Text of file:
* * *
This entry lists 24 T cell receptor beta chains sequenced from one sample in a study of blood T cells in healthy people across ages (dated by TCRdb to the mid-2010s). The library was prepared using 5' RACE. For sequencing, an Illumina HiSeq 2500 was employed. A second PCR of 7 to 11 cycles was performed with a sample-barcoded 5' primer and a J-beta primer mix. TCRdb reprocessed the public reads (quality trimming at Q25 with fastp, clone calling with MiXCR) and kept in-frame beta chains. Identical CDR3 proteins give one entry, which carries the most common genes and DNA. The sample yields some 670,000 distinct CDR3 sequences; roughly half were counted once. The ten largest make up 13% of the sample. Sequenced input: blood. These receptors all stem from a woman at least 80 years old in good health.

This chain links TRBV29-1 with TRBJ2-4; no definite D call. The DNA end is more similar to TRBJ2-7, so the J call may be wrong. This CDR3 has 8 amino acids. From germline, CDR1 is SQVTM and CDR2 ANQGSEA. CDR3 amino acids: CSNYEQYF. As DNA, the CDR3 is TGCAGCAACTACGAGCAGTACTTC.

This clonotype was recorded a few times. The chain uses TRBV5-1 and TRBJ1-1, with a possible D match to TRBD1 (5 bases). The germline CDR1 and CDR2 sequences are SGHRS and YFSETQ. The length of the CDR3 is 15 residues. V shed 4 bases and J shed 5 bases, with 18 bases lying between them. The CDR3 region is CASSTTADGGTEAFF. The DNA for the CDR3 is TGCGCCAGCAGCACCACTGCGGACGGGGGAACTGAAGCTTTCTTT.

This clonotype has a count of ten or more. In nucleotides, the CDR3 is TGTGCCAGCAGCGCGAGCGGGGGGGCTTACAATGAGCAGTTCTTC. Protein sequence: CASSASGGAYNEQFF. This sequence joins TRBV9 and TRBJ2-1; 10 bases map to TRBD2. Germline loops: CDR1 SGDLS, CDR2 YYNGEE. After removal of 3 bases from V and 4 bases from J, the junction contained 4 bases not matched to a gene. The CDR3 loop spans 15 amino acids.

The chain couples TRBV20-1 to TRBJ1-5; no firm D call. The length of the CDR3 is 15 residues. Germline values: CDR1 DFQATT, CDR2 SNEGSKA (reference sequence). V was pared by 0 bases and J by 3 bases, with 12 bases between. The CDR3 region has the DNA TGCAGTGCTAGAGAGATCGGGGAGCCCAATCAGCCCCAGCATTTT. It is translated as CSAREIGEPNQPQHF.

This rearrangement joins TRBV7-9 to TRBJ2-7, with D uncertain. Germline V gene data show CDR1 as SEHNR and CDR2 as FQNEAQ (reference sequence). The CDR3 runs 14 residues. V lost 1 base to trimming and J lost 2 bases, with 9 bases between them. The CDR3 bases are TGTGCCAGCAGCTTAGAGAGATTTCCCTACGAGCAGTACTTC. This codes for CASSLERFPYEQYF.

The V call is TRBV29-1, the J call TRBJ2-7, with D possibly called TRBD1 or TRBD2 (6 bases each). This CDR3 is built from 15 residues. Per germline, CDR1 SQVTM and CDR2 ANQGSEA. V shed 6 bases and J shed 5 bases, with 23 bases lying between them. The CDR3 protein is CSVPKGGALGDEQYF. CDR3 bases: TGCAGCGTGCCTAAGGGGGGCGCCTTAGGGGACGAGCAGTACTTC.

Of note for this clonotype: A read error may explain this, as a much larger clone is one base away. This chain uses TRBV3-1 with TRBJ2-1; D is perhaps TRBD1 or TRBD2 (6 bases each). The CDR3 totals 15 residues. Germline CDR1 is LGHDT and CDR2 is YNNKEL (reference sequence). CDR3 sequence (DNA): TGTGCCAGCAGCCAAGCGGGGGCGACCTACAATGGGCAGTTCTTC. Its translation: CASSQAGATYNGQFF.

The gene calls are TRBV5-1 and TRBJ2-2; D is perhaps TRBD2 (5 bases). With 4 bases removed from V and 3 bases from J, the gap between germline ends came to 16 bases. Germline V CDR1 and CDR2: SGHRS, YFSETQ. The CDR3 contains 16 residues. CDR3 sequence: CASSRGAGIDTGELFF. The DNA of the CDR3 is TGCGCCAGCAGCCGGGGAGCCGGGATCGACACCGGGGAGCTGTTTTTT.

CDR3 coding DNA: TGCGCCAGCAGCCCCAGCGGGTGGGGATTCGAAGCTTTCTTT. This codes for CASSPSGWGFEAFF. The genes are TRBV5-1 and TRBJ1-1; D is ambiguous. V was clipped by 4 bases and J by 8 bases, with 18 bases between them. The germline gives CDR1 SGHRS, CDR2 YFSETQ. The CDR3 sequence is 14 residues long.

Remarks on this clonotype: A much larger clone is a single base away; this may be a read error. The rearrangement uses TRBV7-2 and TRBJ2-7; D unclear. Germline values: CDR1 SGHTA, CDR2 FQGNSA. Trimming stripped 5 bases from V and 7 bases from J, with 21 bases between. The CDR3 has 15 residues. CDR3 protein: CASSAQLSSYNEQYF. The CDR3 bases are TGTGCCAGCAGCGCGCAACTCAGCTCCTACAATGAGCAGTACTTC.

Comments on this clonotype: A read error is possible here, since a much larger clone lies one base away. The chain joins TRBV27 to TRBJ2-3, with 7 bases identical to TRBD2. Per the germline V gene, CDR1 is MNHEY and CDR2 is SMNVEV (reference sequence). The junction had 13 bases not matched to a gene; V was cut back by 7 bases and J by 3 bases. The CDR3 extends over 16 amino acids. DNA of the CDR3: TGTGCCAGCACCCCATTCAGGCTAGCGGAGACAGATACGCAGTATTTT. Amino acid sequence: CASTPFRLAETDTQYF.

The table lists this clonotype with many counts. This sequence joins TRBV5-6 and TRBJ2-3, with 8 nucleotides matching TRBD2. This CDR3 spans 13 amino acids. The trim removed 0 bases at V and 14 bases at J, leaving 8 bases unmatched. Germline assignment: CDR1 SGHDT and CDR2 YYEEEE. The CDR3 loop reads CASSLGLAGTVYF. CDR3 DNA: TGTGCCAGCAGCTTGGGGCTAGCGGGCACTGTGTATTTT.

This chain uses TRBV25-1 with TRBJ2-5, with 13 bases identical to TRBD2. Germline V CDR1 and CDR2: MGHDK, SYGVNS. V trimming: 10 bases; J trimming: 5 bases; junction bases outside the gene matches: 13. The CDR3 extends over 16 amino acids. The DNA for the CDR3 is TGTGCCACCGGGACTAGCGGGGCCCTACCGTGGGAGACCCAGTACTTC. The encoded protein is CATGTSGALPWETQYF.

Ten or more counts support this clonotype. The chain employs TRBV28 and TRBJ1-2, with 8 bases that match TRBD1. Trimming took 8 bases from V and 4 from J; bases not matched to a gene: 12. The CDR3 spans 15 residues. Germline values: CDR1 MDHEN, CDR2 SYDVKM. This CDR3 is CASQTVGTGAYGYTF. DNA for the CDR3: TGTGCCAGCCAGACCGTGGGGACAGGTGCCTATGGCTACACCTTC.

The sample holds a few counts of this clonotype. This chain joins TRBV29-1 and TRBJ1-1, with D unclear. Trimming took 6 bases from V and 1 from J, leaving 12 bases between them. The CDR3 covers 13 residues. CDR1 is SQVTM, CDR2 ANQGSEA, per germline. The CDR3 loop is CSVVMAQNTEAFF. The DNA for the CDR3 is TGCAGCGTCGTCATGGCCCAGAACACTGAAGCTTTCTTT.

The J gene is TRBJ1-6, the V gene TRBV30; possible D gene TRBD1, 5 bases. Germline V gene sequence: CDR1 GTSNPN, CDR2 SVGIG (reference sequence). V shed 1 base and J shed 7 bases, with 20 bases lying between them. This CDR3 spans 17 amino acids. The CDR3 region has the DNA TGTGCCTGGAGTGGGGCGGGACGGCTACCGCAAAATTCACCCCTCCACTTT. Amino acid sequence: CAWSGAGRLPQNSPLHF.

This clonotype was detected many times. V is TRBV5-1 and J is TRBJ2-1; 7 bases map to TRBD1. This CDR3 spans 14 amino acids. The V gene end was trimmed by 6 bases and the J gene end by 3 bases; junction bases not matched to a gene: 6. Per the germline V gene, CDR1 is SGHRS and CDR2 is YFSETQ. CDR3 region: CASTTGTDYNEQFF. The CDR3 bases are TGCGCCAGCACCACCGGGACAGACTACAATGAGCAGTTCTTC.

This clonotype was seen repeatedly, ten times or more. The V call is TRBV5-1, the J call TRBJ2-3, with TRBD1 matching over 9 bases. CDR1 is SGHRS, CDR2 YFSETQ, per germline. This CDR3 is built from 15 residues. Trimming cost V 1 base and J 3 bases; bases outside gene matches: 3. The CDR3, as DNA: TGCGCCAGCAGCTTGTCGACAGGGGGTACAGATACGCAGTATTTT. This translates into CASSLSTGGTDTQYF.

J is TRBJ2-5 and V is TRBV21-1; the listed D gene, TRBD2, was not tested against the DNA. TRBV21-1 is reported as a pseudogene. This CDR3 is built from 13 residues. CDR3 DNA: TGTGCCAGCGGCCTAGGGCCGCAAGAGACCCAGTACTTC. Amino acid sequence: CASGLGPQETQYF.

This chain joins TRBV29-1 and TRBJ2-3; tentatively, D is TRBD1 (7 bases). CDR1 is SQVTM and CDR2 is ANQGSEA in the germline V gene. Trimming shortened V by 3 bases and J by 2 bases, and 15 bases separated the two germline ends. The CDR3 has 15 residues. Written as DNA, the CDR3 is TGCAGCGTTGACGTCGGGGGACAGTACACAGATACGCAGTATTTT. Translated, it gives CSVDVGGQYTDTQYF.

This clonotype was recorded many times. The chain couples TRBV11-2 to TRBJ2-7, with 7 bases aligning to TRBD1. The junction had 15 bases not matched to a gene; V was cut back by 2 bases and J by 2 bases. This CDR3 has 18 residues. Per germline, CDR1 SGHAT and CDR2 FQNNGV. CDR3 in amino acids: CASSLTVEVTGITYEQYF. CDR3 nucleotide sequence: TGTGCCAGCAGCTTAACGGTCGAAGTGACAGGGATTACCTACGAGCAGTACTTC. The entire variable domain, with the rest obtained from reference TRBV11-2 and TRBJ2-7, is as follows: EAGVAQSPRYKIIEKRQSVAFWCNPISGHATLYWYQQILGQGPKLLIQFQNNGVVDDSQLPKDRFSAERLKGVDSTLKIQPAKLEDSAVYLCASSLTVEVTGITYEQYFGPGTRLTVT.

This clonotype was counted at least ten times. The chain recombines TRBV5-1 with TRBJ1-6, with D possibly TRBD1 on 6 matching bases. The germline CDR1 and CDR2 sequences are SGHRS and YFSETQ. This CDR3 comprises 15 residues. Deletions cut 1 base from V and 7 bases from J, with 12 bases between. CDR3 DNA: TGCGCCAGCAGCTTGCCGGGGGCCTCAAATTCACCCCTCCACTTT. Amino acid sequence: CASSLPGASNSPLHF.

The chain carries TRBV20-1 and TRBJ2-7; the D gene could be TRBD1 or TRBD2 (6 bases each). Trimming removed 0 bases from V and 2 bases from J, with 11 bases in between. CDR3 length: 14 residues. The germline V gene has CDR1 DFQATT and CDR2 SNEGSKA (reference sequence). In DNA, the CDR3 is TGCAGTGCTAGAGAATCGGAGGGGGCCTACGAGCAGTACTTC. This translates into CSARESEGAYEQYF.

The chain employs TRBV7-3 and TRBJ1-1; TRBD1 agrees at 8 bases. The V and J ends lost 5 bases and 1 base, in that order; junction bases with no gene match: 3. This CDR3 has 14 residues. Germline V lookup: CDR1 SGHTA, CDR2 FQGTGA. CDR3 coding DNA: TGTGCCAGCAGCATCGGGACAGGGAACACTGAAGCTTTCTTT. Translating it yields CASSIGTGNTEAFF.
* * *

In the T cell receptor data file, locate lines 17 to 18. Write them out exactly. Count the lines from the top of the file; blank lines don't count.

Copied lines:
The J gene is TRBJ1-6, the V gene TRBV30; possible D gene TRBD1, 5 bases. Germline V gene sequence: CDR1 GTSNPN, CDR2 SVGIG (reference sequence). V shed 1 base and J shed 7 bases, with 20 bases lying between them. This CDR3 spans 17 amino acids. The CDR3 region has the DNA TGTGCCTGGAGTGGGGCGGGACGGCTACCGCAAAATTCACCCCTCCACTTT. Amino acid sequence: CAWSGAGRLPQNSPLHF.

This clonotype was detected many times. V is TRBV5-1 and J is TRBJ2-1; 7 bases map to TRBD1. This CDR3 spans 14 amino acids. The V gene end was trimmed by 6 bases and the J gene end by 3 bases; junction bases not matched to a gene: 6. Per the germline V gene, CDR1 is SGHRS and CDR2 is YFSETQ. CDR3 region: CASTTGTDYNEQFF. The CDR3 bases are TGCGCCAGCACCACCGGGACAGACTACAATGAGCAGTTCTTC.